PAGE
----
He committed to ending the era of the "bubble economy," and creating a solid foundation based on "investments that will lead to real growth and real prosperity." He talked about health reform that will ease the burden on businesses, budgets, and families. He talked about the need for investments and reform in education because "countries who out-educate us today will out-compete us tomorrow." He talked about shifting to a clean energy economy that will ensure that as the global economy changes, America stays ahead of the curve and creates the jobs of tomorrow here.
For those who claim that the President’s goals are too big to accomplish, he had a ready response: "What I say is that the challenges we face are too large to ignore." In closing his remarks he also reached out to his critics, and encouraged them to come to the table with a constructive mindset:
But the one thing I will say is this: With the magnitude of the challenges we face right now, what we need in Washington are not more political tactics -- we need more good ideas. We don't need more point-scoring -- we need more problem-solving. So if there are members of Congress who object to specific policies and proposals in this budget, then I ask them to be ready and willing to propose constructive, alternative solutions. If certain aspects of this budget people don't think work, provide us some ideas in terms of what you do. "Just say no" is the right advice to give your teenagers about drugs. It is not an acceptable response to whatever economic policy is proposed by the other party.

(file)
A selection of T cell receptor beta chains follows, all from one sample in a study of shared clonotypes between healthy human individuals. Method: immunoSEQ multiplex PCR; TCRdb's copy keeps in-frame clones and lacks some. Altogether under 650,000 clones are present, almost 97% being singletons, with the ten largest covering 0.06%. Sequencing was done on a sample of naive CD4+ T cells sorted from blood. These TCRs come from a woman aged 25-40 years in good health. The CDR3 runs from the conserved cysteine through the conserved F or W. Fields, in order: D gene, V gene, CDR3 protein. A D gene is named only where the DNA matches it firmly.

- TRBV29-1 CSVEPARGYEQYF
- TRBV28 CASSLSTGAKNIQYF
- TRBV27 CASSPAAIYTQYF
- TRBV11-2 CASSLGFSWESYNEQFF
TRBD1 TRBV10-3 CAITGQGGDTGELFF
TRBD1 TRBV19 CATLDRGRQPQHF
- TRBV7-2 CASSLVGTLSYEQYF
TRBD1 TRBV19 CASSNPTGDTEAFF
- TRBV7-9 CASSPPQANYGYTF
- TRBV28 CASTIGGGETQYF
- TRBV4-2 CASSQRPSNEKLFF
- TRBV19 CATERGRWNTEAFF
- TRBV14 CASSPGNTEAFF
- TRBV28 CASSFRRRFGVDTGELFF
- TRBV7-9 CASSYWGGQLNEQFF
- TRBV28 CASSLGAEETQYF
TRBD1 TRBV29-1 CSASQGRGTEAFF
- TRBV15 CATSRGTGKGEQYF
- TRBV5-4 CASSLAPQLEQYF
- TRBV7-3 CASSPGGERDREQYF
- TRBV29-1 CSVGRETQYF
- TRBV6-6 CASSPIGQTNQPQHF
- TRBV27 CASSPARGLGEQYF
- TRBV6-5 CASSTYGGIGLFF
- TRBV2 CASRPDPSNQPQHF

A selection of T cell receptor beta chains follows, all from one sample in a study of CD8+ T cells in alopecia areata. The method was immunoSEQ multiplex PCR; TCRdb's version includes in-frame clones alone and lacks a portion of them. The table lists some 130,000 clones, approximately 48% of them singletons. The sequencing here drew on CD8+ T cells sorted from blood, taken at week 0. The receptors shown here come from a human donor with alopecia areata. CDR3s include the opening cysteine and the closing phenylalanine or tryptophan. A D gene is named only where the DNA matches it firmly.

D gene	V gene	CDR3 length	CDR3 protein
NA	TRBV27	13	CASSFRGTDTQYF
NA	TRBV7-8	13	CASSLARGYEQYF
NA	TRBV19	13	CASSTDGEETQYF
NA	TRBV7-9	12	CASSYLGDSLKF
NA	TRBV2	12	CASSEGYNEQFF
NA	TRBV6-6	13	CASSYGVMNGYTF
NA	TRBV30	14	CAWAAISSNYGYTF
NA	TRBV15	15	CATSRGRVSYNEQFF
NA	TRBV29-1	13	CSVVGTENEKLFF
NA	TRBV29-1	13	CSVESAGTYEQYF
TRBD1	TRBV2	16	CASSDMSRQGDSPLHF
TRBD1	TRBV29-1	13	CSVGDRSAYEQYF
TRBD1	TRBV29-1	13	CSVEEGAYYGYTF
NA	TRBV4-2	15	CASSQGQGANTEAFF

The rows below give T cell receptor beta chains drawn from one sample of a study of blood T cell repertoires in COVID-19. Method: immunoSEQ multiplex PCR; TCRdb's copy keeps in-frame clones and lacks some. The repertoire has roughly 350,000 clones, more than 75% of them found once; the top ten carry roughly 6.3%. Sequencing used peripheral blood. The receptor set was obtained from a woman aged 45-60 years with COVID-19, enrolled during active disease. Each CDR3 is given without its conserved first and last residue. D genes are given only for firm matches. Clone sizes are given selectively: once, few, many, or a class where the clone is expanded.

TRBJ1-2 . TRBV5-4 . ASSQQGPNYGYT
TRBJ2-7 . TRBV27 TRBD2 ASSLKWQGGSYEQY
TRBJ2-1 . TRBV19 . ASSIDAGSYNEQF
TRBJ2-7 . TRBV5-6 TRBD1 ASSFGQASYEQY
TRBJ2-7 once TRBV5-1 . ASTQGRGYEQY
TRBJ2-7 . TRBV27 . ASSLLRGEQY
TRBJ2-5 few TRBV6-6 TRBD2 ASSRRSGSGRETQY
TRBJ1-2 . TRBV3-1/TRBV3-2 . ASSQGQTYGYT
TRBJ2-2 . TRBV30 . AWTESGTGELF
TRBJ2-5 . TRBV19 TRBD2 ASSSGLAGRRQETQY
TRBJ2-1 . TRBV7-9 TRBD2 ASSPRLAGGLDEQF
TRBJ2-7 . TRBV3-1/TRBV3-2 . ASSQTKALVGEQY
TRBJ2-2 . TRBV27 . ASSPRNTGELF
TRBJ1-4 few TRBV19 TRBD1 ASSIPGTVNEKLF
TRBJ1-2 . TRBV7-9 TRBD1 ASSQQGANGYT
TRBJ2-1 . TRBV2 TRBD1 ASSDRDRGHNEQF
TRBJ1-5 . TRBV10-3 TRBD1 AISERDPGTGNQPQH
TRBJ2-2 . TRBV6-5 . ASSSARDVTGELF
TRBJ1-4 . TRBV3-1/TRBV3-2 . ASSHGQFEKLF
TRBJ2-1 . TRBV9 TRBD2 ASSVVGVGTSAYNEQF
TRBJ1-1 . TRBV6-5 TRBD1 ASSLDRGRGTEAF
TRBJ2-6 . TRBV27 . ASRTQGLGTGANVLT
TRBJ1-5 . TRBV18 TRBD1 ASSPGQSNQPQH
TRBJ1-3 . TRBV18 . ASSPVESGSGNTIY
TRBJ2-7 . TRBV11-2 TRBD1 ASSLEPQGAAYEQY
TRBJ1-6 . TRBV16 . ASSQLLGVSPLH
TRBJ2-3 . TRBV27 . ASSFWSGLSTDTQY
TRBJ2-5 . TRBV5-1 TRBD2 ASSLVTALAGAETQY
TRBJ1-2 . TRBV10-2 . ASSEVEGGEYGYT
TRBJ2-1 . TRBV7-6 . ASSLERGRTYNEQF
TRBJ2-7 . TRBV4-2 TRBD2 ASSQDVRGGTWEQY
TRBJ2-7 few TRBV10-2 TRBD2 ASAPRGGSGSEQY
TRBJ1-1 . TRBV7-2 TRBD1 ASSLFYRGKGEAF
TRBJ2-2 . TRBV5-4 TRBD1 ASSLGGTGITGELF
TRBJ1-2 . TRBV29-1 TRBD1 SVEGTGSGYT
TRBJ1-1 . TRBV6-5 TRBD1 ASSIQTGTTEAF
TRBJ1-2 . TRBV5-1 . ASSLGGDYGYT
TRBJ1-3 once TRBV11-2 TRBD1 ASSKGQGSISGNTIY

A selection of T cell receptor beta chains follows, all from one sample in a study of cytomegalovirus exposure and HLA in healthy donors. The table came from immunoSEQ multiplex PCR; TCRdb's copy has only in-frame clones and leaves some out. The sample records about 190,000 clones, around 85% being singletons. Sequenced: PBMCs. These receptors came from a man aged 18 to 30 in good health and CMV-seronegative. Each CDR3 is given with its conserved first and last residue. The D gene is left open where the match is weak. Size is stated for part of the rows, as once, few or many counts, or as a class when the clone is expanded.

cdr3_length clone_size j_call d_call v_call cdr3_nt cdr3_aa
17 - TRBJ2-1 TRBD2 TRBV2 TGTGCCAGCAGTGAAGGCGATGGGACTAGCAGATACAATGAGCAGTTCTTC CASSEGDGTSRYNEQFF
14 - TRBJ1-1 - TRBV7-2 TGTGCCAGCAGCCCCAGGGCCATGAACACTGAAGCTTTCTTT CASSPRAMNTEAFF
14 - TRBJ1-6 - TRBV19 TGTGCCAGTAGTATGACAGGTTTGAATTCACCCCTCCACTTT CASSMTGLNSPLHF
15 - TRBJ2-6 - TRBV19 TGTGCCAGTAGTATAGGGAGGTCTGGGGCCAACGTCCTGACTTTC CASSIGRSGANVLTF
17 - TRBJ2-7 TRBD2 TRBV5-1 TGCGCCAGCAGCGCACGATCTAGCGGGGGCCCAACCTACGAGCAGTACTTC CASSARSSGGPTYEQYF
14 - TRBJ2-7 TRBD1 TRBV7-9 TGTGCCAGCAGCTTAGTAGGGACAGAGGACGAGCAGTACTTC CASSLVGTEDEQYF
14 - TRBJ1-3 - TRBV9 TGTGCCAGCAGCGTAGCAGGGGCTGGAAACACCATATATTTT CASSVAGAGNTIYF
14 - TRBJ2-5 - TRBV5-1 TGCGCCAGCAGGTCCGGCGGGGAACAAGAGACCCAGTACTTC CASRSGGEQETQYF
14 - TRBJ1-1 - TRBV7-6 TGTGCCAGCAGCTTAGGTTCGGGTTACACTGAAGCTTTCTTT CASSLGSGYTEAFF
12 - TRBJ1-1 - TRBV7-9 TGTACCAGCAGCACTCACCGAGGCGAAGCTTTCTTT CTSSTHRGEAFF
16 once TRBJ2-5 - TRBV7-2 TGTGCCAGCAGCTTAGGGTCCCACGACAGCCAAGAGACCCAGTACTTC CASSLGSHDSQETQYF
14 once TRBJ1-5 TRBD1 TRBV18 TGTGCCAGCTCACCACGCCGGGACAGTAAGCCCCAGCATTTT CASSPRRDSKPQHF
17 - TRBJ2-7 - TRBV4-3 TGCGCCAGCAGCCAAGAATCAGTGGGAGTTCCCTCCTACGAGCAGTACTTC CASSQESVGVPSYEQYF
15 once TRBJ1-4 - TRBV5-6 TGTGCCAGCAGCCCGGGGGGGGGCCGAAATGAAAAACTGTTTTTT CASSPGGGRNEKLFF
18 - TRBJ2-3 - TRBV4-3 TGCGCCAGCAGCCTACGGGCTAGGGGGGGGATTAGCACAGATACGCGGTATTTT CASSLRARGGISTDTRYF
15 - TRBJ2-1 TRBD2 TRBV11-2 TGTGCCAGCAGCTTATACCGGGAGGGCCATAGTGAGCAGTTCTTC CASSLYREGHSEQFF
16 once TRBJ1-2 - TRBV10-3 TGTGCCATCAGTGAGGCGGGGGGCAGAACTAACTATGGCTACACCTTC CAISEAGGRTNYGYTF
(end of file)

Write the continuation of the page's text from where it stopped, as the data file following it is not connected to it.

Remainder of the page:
The American people sent us here to get things done. And in this moment of enormous challenge, they are watching and waiting for us to lead. Let's show them that we're equal to this task before us. Let's pass a budget that puts this nation on the road to lasting prosperity. I know Kent Conrad is committed to doing that; John Spratt is committed to doing that; I'm committed to doing that. We're going to need everybody working together to get this thing done.